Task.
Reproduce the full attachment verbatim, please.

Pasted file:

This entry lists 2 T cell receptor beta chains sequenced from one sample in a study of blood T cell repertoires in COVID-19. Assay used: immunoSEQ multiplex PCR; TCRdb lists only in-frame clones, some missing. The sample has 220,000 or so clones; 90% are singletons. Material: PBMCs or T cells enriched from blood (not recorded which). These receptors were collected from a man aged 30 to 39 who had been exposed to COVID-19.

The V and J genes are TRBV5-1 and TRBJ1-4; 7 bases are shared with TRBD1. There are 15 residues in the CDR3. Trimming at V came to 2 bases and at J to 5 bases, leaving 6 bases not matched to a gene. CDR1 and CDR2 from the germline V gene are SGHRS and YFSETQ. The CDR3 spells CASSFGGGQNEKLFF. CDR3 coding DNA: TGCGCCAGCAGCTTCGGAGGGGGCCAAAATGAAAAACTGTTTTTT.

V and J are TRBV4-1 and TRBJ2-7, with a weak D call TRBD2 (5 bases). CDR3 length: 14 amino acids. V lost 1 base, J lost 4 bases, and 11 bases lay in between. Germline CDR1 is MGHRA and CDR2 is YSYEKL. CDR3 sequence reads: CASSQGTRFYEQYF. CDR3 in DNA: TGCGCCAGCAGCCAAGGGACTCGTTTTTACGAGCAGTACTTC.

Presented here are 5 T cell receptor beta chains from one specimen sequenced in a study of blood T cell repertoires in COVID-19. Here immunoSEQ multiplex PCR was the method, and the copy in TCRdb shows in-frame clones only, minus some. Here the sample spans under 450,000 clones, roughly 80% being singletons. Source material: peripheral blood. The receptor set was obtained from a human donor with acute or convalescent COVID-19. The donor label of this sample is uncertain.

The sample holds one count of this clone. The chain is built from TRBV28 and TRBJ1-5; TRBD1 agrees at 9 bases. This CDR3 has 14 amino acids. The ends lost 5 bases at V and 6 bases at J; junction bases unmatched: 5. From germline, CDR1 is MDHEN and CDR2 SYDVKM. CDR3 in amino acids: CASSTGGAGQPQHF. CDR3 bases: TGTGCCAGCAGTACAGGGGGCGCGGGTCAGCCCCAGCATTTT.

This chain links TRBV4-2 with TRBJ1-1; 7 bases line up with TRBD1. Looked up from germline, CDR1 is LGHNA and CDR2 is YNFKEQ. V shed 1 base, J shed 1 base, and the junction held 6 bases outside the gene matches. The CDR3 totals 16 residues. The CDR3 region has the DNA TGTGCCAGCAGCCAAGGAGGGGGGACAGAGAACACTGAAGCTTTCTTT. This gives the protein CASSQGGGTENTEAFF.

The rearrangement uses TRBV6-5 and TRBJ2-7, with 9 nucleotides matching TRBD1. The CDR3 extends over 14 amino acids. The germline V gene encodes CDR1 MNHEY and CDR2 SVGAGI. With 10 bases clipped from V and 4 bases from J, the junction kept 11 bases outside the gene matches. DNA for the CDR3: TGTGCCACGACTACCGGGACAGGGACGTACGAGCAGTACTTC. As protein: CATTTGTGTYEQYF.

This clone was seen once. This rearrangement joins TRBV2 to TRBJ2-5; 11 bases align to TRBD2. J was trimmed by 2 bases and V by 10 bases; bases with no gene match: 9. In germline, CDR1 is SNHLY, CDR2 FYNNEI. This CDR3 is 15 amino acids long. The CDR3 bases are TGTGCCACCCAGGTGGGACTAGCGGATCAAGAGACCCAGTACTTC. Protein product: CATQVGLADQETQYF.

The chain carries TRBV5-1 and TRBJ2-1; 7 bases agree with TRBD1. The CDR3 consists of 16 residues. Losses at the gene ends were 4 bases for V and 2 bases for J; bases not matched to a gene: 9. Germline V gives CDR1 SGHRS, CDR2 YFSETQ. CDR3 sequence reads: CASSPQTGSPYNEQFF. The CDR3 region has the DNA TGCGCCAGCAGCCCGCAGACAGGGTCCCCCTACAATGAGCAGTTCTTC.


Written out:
This entry lists 2 T cell receptor beta chains sequenced from one sample in a study of blood T cell repertoires in COVID-19. Assay used: immunoSEQ multiplex PCR; TCRdb lists only in-frame clones, some missing. The sample has 220,000 or so clones; 90% are singletons. Material: PBMCs or T cells enriched from blood (not recorded which). These receptors were collected from a man aged 30 to 39 who had been exposed to COVID-19.

The V and J genes are TRBV5-1 and TRBJ1-4; 7 bases are shared with TRBD1. There are 15 residues in the CDR3. Trimming at V came to 2 bases and at J to 5 bases, leaving 6 bases not matched to a gene. CDR1 and CDR2 from the germline V gene are SGHRS and YFSETQ. The CDR3 spells CASSFGGGQNEKLFF. CDR3 coding DNA: TGCGCCAGCAGCTTCGGAGGGGGCCAAAATGAAAAACTGTTTTTT.

V and J are TRBV4-1 and TRBJ2-7, with a weak D call TRBD2 (5 bases). CDR3 length: 14 amino acids. V lost 1 base, J lost 4 bases, and 11 bases lay in between. Germline CDR1 is MGHRA and CDR2 is YSYEKL. CDR3 sequence reads: CASSQGTRFYEQYF. CDR3 in DNA: TGCGCCAGCAGCCAAGGGACTCGTTTTTACGAGCAGTACTTC.

Presented here are 5 T cell receptor beta chains from one specimen sequenced in a study of blood T cell repertoires in COVID-19. Here immunoSEQ multiplex PCR was the method, and the copy in TCRdb shows in-frame clones only, minus some. Here the sample spans under 450,000 clones, roughly 80% being singletons. Source material: peripheral blood. The receptor set was obtained from a human donor with acute or convalescent COVID-19. The donor label of this sample is uncertain.

The sample holds one count of this clone. The chain is built from TRBV28 and TRBJ1-5; TRBD1 agrees at 9 bases. This CDR3 has 14 amino acids. The ends lost 5 bases at V and 6 bases at J; junction bases unmatched: 5. From germline, CDR1 is MDHEN and CDR2 SYDVKM. CDR3 in amino acids: CASSTGGAGQPQHF. CDR3 bases: TGTGCCAGCAGTACAGGGGGCGCGGGTCAGCCCCAGCATTTT.

This chain links TRBV4-2 with TRBJ1-1; 7 bases line up with TRBD1. Looked up from germline, CDR1 is LGHNA and CDR2 is YNFKEQ. V shed 1 base, J shed 1 base, and the junction held 6 bases outside the gene matches. The CDR3 totals 16 residues. The CDR3 region has the DNA TGTGCCAGCAGCCAAGGAGGGGGGACAGAGAACACTGAAGCTTTCTTT. This gives the protein CASSQGGGTENTEAFF.

The rearrangement uses TRBV6-5 and TRBJ2-7, with 9 nucleotides matching TRBD1. The CDR3 extends over 14 amino acids. The germline V gene encodes CDR1 MNHEY and CDR2 SVGAGI. With 10 bases clipped from V and 4 bases from J, the junction kept 11 bases outside the gene matches. DNA for the CDR3: TGTGCCACGACTACCGGGACAGGGACGTACGAGCAGTACTTC. As protein: CATTTGTGTYEQYF.

This clone was seen once. This rearrangement joins TRBV2 to TRBJ2-5; 11 bases align to TRBD2. J was trimmed by 2 bases and V by 10 bases; bases with no gene match: 9. In germline, CDR1 is SNHLY, CDR2 FYNNEI. This CDR3 is 15 amino acids long. The CDR3 bases are TGTGCCACCCAGGTGGGACTAGCGGATCAAGAGACCCAGTACTTC. Protein product: CATQVGLADQETQYF.

The chain carries TRBV5-1 and TRBJ2-1; 7 bases agree with TRBD1. The CDR3 consists of 16 residues. Losses at the gene ends were 4 bases for V and 2 bases for J; bases not matched to a gene: 9. Germline V gives CDR1 SGHRS, CDR2 YFSETQ. CDR3 sequence reads: CASSPQTGSPYNEQFF. The CDR3 region has the DNA TGCGCCAGCAGCCCGCAGACAGGGTCCCCCTACAATGAGCAGTTCTTC.